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Stanbridge East (Quebec, Canada)

Last modified: 2012-08-09 by rob raeside
Keywords: standbridge east | quebec | chevron: green | shells | sun |
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The Municipality of Stanbridge East (908 inhabitants; 4,913 ha), founded on 14 August 1997, is located in the eastern part of Québec (Cantons de l'Est, Regional Municipality of Brome-Mississquoi, Region of Montérégie); it is a member of the "Association des Plus Beaux Villages du Québec". The village is located in the western part of the Canton of Stanbridge, along rapids and a waterfall of the Rivière aux Brochets (Pikes River), which has its source on Vermont. The name of the village comes from the English village of Stanbridge, Bedfordshire, meaning "a stone bridge" (Stan Brycg) in Old English.

The place was known by the Abenakis and originally colonized by Nathan Andrews and Caleb Tree, two loyalist Americans, who built a mill in 1797. The village was founded in 1801 and incorporated in 1890. The first British and German pioneers arrived from Vermont and the valley of Hudson. In 1830, Stanbridge East had a newspaper, a post office, a coach line serving Saint-Jean, Troy (Vermont) and Stanstead Plain, a grain mill, a tannery, a brickyard, a tool workshop and a foundry. In 1890, the village had two Protestant churches, a primary and secondary school for 150 pupils, a bank, a library, a grand hotel, a print, a newspapers, three general stores, a tannery, a saddler, a tinsmith, a butcher, two smiths, a tailor, a couturier, two bootmakers, two lawyers and a doctor. The village was surrounded with rich pastures for milk cows.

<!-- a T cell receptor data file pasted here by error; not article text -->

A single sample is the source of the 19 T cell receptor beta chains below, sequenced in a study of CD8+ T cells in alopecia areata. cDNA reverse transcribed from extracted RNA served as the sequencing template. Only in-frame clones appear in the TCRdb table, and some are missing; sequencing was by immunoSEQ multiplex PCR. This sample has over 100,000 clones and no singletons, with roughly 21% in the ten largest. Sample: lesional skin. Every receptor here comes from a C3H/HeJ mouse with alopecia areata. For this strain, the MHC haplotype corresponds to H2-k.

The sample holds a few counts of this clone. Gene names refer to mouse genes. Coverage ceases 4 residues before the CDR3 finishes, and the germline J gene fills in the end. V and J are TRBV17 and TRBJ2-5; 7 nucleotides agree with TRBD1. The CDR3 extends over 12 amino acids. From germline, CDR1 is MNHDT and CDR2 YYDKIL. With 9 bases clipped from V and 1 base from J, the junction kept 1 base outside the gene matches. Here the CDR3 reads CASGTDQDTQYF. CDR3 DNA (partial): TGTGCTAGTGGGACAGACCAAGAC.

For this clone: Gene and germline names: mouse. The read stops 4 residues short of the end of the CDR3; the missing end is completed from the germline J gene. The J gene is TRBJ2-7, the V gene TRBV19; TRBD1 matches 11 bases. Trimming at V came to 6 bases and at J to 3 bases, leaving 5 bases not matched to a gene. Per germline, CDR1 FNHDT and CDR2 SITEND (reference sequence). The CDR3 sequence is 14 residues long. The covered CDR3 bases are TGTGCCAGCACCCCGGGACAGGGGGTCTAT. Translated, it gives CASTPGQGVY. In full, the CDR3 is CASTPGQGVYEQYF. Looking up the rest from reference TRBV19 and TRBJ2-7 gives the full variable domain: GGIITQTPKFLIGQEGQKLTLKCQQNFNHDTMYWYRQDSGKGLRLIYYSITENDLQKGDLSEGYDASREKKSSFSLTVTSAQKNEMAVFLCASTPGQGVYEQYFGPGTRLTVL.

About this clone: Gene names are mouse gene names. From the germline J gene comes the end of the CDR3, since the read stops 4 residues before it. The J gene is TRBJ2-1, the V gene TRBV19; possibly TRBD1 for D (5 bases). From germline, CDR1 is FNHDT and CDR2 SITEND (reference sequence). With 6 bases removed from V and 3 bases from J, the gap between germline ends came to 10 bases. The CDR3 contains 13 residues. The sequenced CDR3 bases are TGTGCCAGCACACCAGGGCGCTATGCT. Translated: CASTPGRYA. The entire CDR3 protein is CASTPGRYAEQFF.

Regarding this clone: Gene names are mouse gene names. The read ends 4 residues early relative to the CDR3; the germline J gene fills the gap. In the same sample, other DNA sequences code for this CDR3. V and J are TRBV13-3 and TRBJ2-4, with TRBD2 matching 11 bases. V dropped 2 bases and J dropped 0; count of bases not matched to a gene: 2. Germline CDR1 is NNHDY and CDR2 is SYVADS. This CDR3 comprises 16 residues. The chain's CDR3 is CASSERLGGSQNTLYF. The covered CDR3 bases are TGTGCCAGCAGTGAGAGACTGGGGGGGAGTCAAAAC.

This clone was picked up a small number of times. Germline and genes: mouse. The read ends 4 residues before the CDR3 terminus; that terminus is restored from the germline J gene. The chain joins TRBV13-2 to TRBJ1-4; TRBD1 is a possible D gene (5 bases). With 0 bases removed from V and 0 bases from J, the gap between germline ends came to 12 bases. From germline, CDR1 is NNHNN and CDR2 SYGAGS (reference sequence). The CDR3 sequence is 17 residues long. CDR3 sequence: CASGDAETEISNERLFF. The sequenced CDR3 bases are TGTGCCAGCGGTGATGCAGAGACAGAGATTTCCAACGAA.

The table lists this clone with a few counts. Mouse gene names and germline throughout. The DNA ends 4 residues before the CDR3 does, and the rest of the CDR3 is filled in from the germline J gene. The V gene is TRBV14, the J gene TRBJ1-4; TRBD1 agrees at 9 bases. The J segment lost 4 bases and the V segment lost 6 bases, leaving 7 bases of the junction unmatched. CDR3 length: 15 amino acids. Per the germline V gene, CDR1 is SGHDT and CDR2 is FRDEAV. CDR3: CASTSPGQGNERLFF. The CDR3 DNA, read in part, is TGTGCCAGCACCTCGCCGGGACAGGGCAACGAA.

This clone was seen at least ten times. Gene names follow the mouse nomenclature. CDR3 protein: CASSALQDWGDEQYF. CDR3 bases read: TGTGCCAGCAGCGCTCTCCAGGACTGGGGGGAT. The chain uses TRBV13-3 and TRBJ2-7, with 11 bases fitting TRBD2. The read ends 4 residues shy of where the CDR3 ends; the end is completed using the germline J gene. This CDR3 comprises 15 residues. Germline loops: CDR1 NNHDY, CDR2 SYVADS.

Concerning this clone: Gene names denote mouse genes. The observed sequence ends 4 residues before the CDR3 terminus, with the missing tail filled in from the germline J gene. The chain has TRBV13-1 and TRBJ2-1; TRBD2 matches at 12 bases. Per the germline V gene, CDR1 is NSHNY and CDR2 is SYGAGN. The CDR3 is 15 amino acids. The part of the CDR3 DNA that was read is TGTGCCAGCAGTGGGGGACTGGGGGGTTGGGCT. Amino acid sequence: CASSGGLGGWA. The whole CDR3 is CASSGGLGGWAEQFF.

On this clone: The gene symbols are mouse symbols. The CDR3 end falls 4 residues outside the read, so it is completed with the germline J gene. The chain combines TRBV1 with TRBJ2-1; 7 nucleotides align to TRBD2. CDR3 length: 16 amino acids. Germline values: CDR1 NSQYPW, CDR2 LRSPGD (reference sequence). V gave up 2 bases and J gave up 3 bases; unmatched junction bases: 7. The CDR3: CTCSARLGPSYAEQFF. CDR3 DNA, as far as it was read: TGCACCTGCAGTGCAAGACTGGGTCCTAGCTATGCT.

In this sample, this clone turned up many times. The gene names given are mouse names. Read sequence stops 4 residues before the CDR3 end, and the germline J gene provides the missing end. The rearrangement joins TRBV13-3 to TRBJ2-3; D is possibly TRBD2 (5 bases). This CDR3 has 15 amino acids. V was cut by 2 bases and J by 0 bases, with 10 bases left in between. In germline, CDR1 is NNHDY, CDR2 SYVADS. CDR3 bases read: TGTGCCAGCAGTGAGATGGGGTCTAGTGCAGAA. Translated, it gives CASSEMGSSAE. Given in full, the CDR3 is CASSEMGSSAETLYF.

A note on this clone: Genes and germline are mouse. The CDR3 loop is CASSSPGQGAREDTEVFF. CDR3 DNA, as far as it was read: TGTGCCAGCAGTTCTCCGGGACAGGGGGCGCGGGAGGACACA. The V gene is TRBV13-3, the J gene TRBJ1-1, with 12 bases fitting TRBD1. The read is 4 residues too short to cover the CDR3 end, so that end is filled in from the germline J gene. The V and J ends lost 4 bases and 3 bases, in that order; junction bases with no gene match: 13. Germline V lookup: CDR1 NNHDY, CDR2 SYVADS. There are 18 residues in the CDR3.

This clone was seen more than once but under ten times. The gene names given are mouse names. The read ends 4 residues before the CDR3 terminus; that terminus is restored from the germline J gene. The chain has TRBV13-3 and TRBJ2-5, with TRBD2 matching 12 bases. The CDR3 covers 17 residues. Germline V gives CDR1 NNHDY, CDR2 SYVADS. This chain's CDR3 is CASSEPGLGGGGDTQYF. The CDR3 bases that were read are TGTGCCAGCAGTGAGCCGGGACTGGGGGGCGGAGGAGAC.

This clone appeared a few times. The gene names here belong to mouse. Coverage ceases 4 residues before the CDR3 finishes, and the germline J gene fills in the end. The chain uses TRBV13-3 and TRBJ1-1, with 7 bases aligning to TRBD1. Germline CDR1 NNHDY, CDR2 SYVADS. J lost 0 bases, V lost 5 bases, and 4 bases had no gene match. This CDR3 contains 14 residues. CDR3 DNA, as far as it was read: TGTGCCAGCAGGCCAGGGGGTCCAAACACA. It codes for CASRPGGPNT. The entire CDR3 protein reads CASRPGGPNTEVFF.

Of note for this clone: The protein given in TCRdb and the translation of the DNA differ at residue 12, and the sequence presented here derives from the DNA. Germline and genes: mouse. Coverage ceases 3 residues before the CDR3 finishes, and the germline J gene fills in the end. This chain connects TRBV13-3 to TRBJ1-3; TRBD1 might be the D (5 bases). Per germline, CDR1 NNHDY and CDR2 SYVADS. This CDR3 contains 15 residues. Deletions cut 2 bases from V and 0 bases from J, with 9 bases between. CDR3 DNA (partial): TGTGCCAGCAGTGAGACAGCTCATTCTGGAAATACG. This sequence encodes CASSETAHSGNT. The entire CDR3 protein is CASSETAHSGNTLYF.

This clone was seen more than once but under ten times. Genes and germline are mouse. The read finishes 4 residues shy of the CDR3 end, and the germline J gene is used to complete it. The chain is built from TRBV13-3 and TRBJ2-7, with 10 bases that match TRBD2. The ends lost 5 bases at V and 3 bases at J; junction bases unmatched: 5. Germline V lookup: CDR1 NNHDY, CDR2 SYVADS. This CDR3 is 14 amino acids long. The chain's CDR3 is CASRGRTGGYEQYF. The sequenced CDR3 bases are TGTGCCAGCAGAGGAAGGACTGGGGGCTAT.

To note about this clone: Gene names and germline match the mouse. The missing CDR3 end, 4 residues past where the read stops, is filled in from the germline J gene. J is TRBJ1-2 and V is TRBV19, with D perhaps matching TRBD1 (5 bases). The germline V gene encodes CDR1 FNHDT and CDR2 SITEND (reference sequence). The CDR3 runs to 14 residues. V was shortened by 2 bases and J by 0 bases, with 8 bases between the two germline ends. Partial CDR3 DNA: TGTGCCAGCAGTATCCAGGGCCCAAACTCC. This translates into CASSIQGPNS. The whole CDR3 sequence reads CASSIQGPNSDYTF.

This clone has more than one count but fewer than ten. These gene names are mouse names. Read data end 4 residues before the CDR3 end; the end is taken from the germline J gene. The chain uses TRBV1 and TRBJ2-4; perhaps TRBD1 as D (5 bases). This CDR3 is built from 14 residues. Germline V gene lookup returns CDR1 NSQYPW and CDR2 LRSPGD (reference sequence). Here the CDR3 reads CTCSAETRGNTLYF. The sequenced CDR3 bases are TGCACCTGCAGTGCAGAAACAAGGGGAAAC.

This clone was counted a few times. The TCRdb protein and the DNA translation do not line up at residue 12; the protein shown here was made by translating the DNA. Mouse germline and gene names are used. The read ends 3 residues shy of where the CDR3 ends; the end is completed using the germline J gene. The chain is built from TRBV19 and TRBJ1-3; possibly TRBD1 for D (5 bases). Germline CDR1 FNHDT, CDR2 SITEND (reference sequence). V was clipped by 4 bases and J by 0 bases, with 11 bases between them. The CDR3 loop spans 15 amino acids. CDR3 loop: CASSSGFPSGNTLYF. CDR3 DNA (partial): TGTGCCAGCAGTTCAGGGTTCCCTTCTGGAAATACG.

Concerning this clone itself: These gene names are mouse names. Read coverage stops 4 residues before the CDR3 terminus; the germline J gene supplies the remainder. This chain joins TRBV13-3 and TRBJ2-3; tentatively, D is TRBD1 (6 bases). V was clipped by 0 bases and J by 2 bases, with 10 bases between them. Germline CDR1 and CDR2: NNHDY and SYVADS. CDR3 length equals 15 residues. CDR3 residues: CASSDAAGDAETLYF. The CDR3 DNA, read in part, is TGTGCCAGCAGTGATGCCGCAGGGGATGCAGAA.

From 1879 to 1832, Stanbridge East was served by the passenger railway line Montreal-Portland-Boston; later, the line was used only for goods and eventually closed in 1938.

(text based upon "Visite à pied du village de Stanbridge East" by Brian Young (in French), which includes much more details on the local history and buildings)

The flag of Standbridge East can be seen on a picture taken by Patrice Marcotte on 16 September 2001. The flag is green with a border compony green and white and a green chevron outlined in white, surmounting four yellow shells placed in a cross patters and surmounted by a yellow rising sun with nine rays.

The flag is a banner of the municipal arms, which are shown on the aforementioned website (with a 13-ray sun), supported by a bear and a spotted cow each raising a fleur-de-lis, and surmonting waves. The bilingual motto of the village is "Grind Slowly - Moudre Fin". This motto probably recalls the Cornell grain mill, which was the main industry in the region and renown for the quality of the wheat, corn and buckwheat flour it produced. In 1964, the mill was transformed into the Musée Missisquoi, owned by the Société d'Histoire de Mississquoi.
Ivan Sache, 3 November 2006